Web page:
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From gvanma...@comcast.net (Gary VanMatre)
Subject Re: [shale] framework questions
Date Thu, 15 Jun 2006 18:59:02 GMT
>From: "Craig McClanahan" <craigmcc@apache.org> 
>
> On 6/15/06, stephan opitz wrote: 
> > 
> > hello, 
> > 
> > shale has a lot of new features: 
> > 
> > View Controller: Backing bean for JSP with predefined events 
> > Validations: Client- and service-side validations 
> > JNDI: JSP access to properties in web.xml 
> > Dialog Manager: Web wizards (workflows) driven by XML configuration files 
> > Application Manager: An application-level controller to intercept all 
> > HTTP requests 
> > AJAX: A server-side service for AJAX support 
> > Spring, Tiles, and Clay framework integration and reusable views 
> > Test: Mock objects and base classes for JUnit-based tests 
> > 
> > 1. is the clay framework completely new developed? 
> 
> 
> Clay was pretty much an original effort, primarily developed by Gary 
> vanMatre, but you could also say it was inspired by the Facelets project at 
> java.net, plus the way that Tapestry encourages users to develop pages with 
> static HTML and separate component definitions. 
> 

Well, I think that Clay was posted in a bugzilla ticket before Facelets.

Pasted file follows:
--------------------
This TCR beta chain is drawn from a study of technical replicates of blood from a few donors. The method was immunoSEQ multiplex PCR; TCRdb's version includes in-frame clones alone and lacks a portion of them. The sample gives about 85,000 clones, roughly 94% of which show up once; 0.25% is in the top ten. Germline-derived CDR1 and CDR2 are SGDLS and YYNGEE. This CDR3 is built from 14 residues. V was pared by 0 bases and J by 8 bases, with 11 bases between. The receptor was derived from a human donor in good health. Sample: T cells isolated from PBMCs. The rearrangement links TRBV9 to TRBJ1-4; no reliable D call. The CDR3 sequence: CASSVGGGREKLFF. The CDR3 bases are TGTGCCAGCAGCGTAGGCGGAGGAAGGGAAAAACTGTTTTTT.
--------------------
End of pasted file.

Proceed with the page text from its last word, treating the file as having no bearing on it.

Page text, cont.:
http://weblogs.java.net/blog/edburns/archive/2005/04/javaserver_face_1.html

It wasn't until recently that we allowed multiple namespaces in the html 
templates like Facelets but the Clay Tapestry like views were David Geary's
idea.

The original thread (http://issues.apache.org/bugzilla/show_bug.cgi?id=33752). 

Gary

> 2. is it possible to rebuilt the power of shale with existing 
> > frameworks (using the base jsf)? 
> 
> 
> Yes, but an important part of Shale's power (and simplicity) comes from the 
> fact that it presumes JSF is present, and uses JSF's controller 
> architecture. The typical approach to integrating JSF into existing 
> frameworks has been to use JSF's visual components, but not try to use its 
> controller. IMHO, this leaves you with a more complicated application 
> architecture, wth redundant implementations of basic features like 
> navigation, validation, and conversion. 
> 
> On the other hand, you might also take a look at how Struts Action Framework 
> 2 (the upcoming work to merge in the WebWork framework and create a next 
> generation action oriented framework) attempts to meld the SAF/WW and JSF 
> controller capabilities together. Very powerful, but (for at least some use 
> cases), pretty complex. 
> 
> 
> stephan 
> 
> 
> Craig 
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